by Marion Nestle
May 6 2009

American agriculture at a glance

The New York Times has an informative series of maps of the locations of the more than 10,000 organic farms in the U.S.  And notice the increase in sales!

That number of organic farms may seem like a lot but it pales in comparison to the total 2.2 million farms.  Most farms are East of the Mississippi and in the far West.  The maps also show where most of the orchards, vegetable farms, and dairies tend to be.  A big chunk of the country must have a hard time getting locally grown fruit and vegetables, let alone organics.  Doesn’t this look like a growth opportunity?

  • http://frontyardveggies.wordpress.com chris brandow

    i don’t think the map shows any real distortion of the organic farms relative to conventional farms if you compare the organic map to the vegetable farms map. Most organic farms are basically veggie farms with grains & livestock on the margins.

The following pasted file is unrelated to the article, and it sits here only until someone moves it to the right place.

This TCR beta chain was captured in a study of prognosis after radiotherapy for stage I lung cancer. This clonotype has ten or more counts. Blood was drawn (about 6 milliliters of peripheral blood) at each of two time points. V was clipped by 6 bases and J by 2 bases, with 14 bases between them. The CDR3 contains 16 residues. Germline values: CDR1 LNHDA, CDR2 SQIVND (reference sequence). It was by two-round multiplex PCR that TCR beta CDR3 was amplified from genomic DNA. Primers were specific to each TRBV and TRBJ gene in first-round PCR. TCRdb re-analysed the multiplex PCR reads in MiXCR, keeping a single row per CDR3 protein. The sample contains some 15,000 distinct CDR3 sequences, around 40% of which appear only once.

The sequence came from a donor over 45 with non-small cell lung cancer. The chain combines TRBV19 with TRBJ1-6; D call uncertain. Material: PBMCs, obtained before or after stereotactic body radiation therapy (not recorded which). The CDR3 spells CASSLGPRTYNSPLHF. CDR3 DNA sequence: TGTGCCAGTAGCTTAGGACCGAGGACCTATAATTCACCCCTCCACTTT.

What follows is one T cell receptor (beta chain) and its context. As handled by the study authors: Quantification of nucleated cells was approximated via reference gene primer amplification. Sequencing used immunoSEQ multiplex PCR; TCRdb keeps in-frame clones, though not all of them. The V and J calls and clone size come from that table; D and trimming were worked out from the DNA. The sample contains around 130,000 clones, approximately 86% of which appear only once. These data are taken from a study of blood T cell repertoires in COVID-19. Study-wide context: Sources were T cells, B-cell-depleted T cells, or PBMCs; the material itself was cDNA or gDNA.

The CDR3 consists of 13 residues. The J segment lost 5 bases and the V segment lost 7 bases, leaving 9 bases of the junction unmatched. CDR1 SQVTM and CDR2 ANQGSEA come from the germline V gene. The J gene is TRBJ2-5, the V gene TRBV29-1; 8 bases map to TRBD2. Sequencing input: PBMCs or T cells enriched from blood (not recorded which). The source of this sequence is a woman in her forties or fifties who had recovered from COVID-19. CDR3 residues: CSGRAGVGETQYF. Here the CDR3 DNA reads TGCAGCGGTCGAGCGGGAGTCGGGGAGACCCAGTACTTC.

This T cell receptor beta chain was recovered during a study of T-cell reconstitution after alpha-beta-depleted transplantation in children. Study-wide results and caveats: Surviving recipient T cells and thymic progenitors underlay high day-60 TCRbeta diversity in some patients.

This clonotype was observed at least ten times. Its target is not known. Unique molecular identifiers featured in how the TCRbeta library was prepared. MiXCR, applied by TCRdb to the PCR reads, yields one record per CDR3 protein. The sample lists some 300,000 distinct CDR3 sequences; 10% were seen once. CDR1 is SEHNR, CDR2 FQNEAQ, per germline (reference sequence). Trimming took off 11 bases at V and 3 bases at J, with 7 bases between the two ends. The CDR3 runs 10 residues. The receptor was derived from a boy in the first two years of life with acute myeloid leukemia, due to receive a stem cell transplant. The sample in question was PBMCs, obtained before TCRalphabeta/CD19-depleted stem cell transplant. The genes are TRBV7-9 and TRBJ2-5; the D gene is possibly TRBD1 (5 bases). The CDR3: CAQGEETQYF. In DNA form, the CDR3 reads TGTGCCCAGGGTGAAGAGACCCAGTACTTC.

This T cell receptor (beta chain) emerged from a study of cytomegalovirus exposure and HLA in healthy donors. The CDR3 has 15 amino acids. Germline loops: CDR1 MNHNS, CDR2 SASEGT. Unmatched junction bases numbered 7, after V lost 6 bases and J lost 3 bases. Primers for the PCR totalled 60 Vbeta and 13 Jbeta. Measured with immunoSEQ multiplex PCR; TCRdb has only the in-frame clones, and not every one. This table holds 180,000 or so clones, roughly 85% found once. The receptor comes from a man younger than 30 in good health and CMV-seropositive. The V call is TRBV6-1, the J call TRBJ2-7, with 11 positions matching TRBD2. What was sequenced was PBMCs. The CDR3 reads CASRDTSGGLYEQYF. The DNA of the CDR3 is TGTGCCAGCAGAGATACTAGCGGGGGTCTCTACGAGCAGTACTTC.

It is also really encouraging that already 5% of produce grown is organic. if you consider the 4 fold increase over 10 years (or maybe 3 fold over 2002-2007!) in organic products then in 10 more years, you could easily be looking at 20% (or 30%) of the market. Obviously, I am mixing metrics to some degree, but I think the trends are very encouraging indeed.

  • Anthro

    The reason you see less in the Midwest is that they don’t EAT vegetables, so there isn’t much need to grow them. I’m an unwilling transplant from the northwest and am constantly shocked at the poor quality of produce and the lack of vegetables at restaurants, even high end. The odd thing is that Wisconsin (only a small part of the “midwest”) leads the way in subscription agriculture, but this comes mostly out of Madison, which is a beacon of light in the midwest anyway. Milwaukee just got a Whole Foods about a year ago and its coop of many years is very small compared to what I’m used to even in small towns in the northwest.

    Another point to poster Chris: A lot of the increase in organic farms, unfortunately, is “big organic” which tears down a lot of what organic stands for philosophically.